Here's Why Your Homemade Campari Turned Cloudy

Campari's centuries-old recipe is untouchable, but that doesn't mean it's the one and only. Crafting your own Italian-style bitter herbal liqueur opens the door to a whole new range of flavors. And with Campari's original recipe closely guarded, it becomes less about mimicry and more about experimentation. Gather unique herbs, barks, dried citrus rinds, and spices; then throw them into a neutral-grain liquor like vodka, and rest for two weeks. Once ready to bottle, combine with simple syrup and water, then a dash of food coloring for extra vibrancy.

However, at exactly this final mixing step, the most common pitfall occurs — turning the concoction cloudy. The contact with water doesn't yield an eye-catching ouzo-like white color, either, but instead an unpalatable muddy hue. Feel like all the assembly renders a useless product? Not quite; there are some techniques to repair the damage. Let's dive into why it happens to understand how to fix it.

Why homemade Campari turns cloudy

As it turns out, the cloudy reaction between alcohol and water has a specific name — the louche effect. Most famously, it occurs with spirits like absinthe, raki, ouzo, and other regional alcohols that contain anise. For such liquors, the clouding is a desirable quality, showcasing there's an adequate ratio of anise in the liquid.

The change in color occurs due to the essential oils present in the anise. When contained in an alcohol solution and exposed to water, they create a micro-emulsion. On a molecular level, it's like the tiny droplets of oil are in a shell, suspended throughout the final mixture. And most bizarrely, they'll remain stable in such a form indefinitely, a phenomenon with no real explanation.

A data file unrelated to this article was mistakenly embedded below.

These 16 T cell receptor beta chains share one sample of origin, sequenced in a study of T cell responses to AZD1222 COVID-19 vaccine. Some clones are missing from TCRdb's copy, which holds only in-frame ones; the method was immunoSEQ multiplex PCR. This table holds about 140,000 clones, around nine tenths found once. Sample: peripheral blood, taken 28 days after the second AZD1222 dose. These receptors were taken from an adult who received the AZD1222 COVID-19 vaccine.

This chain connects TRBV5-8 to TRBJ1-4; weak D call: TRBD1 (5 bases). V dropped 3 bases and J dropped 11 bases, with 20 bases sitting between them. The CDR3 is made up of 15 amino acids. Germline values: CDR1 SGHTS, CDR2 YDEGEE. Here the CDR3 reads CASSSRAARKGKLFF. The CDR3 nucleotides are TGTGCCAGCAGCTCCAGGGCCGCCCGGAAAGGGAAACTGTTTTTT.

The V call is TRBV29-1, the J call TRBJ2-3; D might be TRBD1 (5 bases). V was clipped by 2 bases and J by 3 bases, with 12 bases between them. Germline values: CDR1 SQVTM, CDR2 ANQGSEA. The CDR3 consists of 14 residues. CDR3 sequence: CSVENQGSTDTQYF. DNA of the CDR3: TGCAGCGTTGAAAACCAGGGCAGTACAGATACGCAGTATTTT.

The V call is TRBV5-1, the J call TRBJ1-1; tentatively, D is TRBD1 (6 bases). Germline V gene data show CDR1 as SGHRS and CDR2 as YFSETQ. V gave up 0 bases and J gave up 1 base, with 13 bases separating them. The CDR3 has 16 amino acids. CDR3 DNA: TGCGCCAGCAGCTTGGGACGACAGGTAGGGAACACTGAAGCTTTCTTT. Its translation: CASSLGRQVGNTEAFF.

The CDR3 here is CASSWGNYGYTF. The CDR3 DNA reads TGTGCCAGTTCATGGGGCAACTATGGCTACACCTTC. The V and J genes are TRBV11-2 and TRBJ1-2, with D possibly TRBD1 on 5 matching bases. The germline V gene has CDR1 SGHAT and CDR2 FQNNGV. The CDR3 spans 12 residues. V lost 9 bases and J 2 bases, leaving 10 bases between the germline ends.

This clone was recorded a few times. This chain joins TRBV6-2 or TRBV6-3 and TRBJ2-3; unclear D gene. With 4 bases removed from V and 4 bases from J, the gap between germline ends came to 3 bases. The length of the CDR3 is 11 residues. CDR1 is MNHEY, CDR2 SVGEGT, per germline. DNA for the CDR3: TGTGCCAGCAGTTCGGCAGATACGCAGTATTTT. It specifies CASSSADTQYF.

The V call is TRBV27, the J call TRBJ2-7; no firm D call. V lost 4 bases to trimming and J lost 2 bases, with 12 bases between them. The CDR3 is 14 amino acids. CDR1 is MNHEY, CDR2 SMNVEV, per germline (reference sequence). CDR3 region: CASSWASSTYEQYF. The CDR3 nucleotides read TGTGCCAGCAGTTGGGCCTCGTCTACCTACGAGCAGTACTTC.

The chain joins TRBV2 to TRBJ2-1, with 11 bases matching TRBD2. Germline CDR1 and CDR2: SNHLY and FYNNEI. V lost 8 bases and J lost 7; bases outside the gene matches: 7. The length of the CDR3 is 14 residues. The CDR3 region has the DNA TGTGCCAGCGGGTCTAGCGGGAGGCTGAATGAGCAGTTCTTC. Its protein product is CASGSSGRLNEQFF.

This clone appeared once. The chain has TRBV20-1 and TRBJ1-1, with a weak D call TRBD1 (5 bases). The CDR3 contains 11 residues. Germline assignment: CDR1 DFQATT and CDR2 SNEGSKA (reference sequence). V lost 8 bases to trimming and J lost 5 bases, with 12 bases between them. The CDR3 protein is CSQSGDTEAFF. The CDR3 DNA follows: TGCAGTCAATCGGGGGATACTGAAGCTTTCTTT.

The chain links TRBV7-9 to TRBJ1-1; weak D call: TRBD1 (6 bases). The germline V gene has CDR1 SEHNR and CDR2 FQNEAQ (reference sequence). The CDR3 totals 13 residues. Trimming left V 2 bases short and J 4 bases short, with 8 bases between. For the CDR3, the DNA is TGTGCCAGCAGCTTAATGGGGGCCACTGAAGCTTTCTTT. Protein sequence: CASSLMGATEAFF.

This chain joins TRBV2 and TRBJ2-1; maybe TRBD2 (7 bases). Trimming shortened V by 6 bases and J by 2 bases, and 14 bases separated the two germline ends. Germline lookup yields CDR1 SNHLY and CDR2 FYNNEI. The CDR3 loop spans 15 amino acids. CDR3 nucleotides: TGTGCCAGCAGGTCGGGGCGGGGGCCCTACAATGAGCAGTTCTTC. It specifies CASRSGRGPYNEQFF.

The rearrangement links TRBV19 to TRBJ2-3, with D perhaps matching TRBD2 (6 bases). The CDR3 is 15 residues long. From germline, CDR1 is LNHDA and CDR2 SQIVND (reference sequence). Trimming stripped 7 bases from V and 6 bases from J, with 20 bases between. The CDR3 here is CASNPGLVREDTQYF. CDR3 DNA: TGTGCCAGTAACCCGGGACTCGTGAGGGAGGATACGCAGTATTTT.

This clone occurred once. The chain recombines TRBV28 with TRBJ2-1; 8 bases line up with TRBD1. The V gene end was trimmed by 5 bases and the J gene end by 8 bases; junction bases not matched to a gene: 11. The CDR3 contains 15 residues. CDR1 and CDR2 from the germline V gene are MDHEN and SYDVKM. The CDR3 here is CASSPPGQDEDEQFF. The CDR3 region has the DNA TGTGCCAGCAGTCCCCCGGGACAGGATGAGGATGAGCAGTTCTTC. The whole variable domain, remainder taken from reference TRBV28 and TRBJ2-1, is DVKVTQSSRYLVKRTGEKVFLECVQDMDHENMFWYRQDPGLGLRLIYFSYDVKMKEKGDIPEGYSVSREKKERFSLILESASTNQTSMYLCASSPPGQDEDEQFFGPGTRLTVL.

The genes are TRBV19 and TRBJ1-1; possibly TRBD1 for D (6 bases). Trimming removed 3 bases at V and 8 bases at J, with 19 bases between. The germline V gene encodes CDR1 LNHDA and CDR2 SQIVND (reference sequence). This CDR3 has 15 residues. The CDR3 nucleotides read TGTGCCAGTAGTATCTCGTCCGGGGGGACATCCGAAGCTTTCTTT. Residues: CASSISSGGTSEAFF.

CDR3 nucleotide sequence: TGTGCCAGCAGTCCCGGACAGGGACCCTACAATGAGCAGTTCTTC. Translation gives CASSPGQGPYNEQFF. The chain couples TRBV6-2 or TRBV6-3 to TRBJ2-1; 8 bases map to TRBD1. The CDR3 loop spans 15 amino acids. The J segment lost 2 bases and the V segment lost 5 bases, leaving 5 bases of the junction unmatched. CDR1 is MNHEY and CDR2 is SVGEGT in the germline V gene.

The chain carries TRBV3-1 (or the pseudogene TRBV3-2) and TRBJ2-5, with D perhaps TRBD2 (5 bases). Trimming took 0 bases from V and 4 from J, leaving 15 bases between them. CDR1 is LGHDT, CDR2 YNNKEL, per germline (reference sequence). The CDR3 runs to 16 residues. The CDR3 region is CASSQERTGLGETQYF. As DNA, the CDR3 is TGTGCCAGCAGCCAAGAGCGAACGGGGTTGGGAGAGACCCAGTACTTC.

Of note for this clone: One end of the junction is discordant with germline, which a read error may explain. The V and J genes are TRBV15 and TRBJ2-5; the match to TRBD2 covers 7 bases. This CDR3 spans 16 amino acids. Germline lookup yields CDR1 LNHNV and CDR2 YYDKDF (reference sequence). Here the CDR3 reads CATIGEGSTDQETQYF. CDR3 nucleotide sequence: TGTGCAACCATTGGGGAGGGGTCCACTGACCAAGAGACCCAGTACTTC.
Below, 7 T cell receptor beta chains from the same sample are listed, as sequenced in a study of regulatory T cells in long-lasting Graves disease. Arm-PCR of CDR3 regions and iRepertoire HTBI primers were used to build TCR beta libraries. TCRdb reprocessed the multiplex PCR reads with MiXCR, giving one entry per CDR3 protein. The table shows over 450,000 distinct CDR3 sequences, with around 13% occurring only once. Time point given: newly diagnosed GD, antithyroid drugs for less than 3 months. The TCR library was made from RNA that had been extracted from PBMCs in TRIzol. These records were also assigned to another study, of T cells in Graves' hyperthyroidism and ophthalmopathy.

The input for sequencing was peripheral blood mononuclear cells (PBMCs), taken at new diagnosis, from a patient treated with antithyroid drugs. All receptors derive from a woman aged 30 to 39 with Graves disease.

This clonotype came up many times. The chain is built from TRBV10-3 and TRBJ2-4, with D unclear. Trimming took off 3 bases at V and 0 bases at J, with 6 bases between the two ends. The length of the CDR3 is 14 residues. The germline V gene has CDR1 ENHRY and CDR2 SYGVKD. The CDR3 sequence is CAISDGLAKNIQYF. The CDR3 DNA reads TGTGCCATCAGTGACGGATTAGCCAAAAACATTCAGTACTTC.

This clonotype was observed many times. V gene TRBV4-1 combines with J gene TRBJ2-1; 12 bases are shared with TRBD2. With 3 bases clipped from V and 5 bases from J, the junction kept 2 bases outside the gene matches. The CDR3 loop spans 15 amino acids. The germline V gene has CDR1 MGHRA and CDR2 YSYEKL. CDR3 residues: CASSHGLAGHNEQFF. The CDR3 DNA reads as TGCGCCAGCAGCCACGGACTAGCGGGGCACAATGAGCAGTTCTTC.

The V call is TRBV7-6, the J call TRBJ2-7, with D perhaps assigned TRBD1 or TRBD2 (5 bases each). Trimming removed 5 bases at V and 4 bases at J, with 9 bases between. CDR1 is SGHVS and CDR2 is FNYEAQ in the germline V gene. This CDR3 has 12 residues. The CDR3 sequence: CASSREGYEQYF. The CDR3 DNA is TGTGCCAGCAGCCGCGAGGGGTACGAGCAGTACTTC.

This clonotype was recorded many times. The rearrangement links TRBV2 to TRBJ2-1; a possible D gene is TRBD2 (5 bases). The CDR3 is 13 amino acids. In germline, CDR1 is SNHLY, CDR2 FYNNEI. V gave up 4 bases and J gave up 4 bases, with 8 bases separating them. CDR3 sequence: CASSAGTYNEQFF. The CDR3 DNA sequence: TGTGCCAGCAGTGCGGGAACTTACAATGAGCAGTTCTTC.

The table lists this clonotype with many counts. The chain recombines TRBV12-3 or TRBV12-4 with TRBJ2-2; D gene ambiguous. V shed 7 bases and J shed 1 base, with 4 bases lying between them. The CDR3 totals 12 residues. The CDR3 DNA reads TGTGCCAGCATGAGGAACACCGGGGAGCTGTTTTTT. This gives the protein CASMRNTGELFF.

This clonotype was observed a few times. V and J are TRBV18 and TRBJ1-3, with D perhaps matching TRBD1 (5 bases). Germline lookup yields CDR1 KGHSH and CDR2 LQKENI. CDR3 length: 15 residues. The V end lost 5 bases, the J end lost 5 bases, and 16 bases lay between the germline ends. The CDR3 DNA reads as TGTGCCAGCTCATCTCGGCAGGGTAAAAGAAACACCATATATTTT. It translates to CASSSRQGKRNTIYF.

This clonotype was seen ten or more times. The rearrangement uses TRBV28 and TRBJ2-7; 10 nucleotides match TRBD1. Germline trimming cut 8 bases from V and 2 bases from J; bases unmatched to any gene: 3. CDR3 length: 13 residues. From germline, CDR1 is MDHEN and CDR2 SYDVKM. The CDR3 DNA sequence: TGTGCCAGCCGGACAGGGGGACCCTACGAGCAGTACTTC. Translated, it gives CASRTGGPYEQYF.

As with other emulsions — think like the creation of mayonnaise — several factors affect the process. The first is temperature; louching occurs more readily in colder conditions. And secondly, the speed of mixing impacts the effect, too. Here's how to manage and mitigate louching during Campari creation.

How to prevent and fix cloudy campari

Not all Campari-like liqueurs will result in clouding. If there's no anise in the mix, the effect may not occur at all. For example, even some wormwood-based absinthes won't change color. However, there are essential oils other than anise that may still cause the issue. So with Campari's extensive herbal additions, eilimating anise is not a guaranteed prevention.

Some additional precautions when mixing the infusion, simple syrup, and water can also prevent cloudiness. Maintain the same temperature for all components. And pour the simple syrup in gradually — if the alcohol content remains similar throughout mixing, the particles will be less likely to emulsify.

Regardless, clouding may occur anyways. Thankfully, there is a way to reverse the visual appearance. Put your Campari through a milk wash, which means curdling the liqueur with milk and lemon juice. The protein in the curds will trap the particles responsible for cloudiness. Strain the Campari, and, voila, it's back to its original color. Plus, it'll result in a rounder flavor and thicker texture — all the better for mixing.